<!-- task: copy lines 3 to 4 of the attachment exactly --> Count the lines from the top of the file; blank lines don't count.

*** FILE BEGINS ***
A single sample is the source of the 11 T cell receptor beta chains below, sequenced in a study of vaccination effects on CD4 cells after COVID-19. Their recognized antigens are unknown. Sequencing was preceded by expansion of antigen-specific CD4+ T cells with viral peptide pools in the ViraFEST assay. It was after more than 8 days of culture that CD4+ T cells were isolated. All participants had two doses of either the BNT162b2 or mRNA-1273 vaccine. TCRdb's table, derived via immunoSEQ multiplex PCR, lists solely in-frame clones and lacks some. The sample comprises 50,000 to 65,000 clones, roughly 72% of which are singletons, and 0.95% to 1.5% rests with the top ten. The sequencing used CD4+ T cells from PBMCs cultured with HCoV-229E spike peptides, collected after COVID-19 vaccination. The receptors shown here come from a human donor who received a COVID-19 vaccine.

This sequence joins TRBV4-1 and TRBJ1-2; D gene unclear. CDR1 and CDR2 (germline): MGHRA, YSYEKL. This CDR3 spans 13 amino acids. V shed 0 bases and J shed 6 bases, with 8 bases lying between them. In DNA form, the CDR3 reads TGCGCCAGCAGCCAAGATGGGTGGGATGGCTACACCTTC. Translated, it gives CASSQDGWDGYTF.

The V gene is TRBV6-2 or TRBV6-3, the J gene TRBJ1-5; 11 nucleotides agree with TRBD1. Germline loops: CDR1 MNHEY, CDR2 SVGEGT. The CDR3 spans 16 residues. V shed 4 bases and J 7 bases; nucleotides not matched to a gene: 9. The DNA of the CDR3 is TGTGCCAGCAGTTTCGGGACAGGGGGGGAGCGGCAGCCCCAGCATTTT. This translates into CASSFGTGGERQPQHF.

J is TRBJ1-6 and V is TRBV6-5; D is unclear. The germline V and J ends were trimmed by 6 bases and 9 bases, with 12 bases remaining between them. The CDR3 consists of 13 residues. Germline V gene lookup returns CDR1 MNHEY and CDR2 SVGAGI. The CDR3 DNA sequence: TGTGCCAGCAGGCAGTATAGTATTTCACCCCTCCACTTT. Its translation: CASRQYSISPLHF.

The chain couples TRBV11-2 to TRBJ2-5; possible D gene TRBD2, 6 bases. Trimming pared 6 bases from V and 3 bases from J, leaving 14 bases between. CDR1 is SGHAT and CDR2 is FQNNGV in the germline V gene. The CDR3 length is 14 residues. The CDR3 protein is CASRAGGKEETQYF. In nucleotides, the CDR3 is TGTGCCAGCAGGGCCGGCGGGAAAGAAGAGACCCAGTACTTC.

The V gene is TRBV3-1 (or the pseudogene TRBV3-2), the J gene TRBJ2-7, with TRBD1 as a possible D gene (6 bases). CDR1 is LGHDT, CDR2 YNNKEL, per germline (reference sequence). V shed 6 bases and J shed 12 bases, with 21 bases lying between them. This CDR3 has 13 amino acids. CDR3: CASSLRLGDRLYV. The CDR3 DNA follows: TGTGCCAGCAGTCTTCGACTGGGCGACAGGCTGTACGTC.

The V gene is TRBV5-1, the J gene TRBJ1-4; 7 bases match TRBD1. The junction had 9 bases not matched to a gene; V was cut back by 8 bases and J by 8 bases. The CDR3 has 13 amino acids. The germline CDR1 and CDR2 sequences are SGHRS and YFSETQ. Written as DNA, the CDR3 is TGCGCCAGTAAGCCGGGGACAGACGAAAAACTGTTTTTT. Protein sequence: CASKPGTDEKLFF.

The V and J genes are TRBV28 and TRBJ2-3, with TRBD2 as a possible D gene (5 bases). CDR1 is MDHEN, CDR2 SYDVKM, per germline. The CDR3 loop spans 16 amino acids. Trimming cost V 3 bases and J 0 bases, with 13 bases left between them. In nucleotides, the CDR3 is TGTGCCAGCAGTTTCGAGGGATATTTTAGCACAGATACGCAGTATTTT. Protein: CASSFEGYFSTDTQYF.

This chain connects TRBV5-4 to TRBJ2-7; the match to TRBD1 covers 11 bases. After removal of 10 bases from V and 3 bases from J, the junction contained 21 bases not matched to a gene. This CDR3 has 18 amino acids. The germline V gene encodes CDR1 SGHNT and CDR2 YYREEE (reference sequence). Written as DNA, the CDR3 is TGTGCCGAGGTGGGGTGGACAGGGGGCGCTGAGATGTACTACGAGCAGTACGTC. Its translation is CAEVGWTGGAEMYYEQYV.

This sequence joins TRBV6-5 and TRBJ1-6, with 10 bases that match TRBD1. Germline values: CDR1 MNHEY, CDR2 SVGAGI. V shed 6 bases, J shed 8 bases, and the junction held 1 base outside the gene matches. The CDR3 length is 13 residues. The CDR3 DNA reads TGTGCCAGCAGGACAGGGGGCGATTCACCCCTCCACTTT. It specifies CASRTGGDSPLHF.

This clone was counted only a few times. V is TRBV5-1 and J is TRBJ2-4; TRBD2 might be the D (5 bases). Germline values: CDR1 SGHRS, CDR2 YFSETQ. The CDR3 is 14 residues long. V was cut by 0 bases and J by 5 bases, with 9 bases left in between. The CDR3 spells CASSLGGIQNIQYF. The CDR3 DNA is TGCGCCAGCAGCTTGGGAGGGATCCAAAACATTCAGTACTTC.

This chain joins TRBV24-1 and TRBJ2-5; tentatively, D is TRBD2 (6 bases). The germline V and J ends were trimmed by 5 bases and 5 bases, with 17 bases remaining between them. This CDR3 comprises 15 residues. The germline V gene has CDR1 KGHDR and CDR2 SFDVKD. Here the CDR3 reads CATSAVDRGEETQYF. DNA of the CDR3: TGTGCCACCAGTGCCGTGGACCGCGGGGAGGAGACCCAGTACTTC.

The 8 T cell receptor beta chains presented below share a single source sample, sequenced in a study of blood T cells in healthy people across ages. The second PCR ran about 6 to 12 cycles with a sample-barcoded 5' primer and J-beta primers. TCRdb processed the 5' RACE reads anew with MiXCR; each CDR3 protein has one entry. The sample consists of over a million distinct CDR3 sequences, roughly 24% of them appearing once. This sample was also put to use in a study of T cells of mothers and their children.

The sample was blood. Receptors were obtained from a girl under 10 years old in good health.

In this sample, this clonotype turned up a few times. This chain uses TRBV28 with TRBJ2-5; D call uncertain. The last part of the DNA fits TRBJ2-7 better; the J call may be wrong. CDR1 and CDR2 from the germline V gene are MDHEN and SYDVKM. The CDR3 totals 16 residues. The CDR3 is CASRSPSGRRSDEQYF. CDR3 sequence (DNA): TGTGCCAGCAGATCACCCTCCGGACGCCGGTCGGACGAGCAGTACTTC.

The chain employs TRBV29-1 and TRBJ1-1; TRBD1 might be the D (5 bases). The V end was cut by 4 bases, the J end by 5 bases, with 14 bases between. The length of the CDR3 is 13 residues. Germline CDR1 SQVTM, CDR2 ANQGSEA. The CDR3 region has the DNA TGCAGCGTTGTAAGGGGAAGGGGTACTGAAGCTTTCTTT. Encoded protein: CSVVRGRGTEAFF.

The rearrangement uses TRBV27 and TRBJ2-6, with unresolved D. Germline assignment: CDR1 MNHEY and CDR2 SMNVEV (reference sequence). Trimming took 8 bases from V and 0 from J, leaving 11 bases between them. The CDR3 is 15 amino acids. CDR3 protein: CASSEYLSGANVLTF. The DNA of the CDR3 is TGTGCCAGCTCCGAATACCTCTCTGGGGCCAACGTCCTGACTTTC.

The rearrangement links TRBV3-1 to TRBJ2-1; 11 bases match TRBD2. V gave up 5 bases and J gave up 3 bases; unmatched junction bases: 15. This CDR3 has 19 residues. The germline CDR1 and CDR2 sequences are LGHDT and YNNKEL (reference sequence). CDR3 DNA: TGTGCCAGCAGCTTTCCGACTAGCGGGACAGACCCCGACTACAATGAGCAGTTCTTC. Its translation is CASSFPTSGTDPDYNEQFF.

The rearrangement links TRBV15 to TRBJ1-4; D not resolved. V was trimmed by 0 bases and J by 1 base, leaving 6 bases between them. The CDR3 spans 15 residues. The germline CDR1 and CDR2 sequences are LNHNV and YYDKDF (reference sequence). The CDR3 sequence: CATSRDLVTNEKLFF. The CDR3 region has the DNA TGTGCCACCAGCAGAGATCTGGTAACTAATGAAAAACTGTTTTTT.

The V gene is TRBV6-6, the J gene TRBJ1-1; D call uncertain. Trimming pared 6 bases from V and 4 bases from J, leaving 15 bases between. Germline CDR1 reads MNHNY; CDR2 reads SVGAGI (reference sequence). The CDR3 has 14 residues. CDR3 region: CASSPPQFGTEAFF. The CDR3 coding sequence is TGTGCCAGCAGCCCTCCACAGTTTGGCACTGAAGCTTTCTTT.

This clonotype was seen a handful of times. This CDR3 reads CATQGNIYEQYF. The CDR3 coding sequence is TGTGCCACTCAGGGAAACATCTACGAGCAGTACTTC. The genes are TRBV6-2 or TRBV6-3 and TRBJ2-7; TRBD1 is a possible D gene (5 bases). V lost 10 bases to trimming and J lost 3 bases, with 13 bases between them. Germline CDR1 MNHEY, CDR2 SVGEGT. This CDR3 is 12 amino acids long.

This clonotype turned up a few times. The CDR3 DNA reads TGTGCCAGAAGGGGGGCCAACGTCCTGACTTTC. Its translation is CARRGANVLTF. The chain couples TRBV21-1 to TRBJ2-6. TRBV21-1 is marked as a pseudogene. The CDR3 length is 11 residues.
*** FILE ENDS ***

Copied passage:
The V gene is TRBV6-2 or TRBV6-3, the J gene TRBJ1-5; 11 nucleotides agree with TRBD1. Germline loops: CDR1 MNHEY, CDR2 SVGEGT. The CDR3 spans 16 residues. V shed 4 bases and J 7 bases; nucleotides not matched to a gene: 9. The DNA of the CDR3 is TGTGCCAGCAGTTTCGGGACAGGGGGGGAGCGGCAGCCCCAGCATTTT. This translates into CASSFGTGGERQPQHF.

J is TRBJ1-6 and V is TRBV6-5; D is unclear. The germline V and J ends were trimmed by 6 bases and 9 bases, with 12 bases remaining between them. The CDR3 consists of 13 residues. Germline V gene lookup returns CDR1 MNHEY and CDR2 SVGAGI. The CDR3 DNA sequence: TGTGCCAGCAGGCAGTATAGTATTTCACCCCTCCACTTT. Its translation: CASRQYSISPLHF.